I’m amazed at how just one beautiful note can relax, open, and capture my interest. It doesn’t take a virtuosic combination of notes for me that engages my interest, but rather the beauty one simple note can convey.
A few weeks ago I heard the internationally renown pianist Jeremy Denk perform Bach’s Well Tempered Clavier (book 1). The tone of his very first notes told me I was home. For 2 hours, his concentration held my rapt attention, and my heart recognized what it was looking for.
We had played together in grad school (it was amazing), and as I listened that evening, I recognized the same spirit coming through his notes.
I came away further convinced that technique and muscular control are only the first part of what creates what we call our “sound”.
I ask my students all the time if they can hear the difference when I tense my feet as I play. They all sense that something goes away. But then what about the tensions of my heart and mind? I’ve found that those affect as well. For instance, if I play while thinking about the past or future, my sound is not the same. If my heart is not relaxed and open, my sound won’t be either.
How does this work?
To captivate a listener, I know my first step is to become enthralled with my own sound. If I’m not enjoying my sound, I doubt that anyone else will. Every day and in every lesson I stress the importance of engaging the virtuous cycle that I wrote about a few months ago. The body is hardwired to relax during enjoyment, and getting rid of excess tension is of huge importance to access the full potential of our sound. Plus, the practice of enjoyment automatically brings you into the present moment.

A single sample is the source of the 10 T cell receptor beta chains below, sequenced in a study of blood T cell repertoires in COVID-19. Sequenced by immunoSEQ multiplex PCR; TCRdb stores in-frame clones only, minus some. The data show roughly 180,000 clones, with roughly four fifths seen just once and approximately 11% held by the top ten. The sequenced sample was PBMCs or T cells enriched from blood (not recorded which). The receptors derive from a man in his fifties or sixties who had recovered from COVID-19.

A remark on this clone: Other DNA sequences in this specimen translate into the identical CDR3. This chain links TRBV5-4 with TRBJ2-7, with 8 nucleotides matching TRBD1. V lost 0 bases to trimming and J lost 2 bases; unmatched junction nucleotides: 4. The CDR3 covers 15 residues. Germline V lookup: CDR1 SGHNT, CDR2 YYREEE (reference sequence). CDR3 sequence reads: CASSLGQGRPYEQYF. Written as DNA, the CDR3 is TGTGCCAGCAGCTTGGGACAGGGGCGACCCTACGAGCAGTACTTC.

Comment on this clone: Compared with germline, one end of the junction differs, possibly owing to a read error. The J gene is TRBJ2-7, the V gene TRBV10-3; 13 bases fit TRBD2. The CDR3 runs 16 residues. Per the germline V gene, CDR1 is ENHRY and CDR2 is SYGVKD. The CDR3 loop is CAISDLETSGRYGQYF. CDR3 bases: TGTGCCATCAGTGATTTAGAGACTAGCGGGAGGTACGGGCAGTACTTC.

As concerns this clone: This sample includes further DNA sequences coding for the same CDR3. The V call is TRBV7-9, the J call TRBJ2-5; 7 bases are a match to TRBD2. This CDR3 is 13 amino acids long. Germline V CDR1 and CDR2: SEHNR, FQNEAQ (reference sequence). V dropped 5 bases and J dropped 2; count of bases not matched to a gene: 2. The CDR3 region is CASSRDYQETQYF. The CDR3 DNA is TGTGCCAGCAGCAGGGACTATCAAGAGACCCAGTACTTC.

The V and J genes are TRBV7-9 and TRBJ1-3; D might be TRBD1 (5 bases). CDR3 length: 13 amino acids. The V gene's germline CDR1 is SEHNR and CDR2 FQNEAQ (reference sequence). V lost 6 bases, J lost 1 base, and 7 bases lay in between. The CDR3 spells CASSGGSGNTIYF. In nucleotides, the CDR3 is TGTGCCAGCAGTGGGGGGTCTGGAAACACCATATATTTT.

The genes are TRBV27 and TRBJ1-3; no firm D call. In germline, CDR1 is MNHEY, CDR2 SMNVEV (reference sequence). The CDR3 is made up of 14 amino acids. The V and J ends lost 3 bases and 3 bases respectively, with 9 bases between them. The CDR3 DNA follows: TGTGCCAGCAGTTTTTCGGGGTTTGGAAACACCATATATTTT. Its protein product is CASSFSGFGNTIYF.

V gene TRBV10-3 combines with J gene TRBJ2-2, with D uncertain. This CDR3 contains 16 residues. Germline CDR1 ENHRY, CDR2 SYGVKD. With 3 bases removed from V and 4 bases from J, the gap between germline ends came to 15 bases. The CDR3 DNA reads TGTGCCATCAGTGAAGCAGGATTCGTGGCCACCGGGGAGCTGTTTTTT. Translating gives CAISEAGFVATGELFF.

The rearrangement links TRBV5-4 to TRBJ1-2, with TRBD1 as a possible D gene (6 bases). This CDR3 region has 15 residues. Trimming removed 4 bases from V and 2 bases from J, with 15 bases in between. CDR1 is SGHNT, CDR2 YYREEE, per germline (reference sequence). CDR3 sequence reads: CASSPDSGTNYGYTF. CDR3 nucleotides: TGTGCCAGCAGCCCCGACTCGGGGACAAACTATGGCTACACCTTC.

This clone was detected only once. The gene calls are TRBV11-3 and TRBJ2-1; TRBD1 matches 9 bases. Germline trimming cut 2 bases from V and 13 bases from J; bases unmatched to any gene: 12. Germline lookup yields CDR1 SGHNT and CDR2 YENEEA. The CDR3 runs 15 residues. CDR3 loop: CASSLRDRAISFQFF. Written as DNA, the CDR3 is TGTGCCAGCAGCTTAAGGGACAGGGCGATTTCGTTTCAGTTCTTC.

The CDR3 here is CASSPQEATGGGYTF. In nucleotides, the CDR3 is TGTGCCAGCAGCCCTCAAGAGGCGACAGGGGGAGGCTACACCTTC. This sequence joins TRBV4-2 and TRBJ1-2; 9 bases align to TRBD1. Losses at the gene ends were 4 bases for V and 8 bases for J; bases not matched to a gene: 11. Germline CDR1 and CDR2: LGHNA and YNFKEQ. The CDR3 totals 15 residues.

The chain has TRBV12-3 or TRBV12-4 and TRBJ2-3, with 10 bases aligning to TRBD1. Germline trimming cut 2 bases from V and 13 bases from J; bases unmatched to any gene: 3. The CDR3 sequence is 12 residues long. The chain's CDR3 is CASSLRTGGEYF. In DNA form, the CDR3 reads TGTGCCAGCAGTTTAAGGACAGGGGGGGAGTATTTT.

When I’ve come fully into the moment with my willing focus, the second step is to engage the imagination. How do I want my next note to feel and sound — more open, more receptive, more energized? I use my body as a barometer for my sound, checking to see if my sound opened up parts of my body. Once again, if I can’t feel physical benefit from my sound, chances are my audience won’t either.
I had a student perform today at Solo and Ensemble, and we talked about how the notes are the vehicles, but not the producers, of personal expression. Yes, they need to be in tune and in rhythm, but the SOUND within the notes is what sets you apart. Is that what helped him place first to qualify for state?
Does my voice really sound like that??
For many, listening to our own speaking and/or singing voice is hard. We’re used to how our voices sound when they resonate in the bones in our head. Without that built-in warmth, our voices can sound much more thin on a recording. But more than that, I think we hear what our voice says about us from an external perspective. Our voices are a tough, true mirror. They convey so much more than we realize.
But I’ll tell you this – when you hear yourself speak about something you believe in, you hear your voice ring true. Try it. When you show up with your whole self, when you put your entire heart and soul into the words that you say, your voice carries power and truth.
That being said, there is nothing worse than hearing someone “put on” a voice that isn’t congruent with where they are in the moment. I’ve certainly been guilty of this, trying to sound more peaceful, more happy than what my true experience was in that moment. I judged people by the tone of their voices, rather than hear the truth that came through them.
What our sound says about us is valuable information. What we choose to do with that information is key to our own growth, our own development.
What do you hear in your own voice or those close to you? What pain can you recognize and address? What can you admit to, what can you let go of?
All is vibration, and all is well.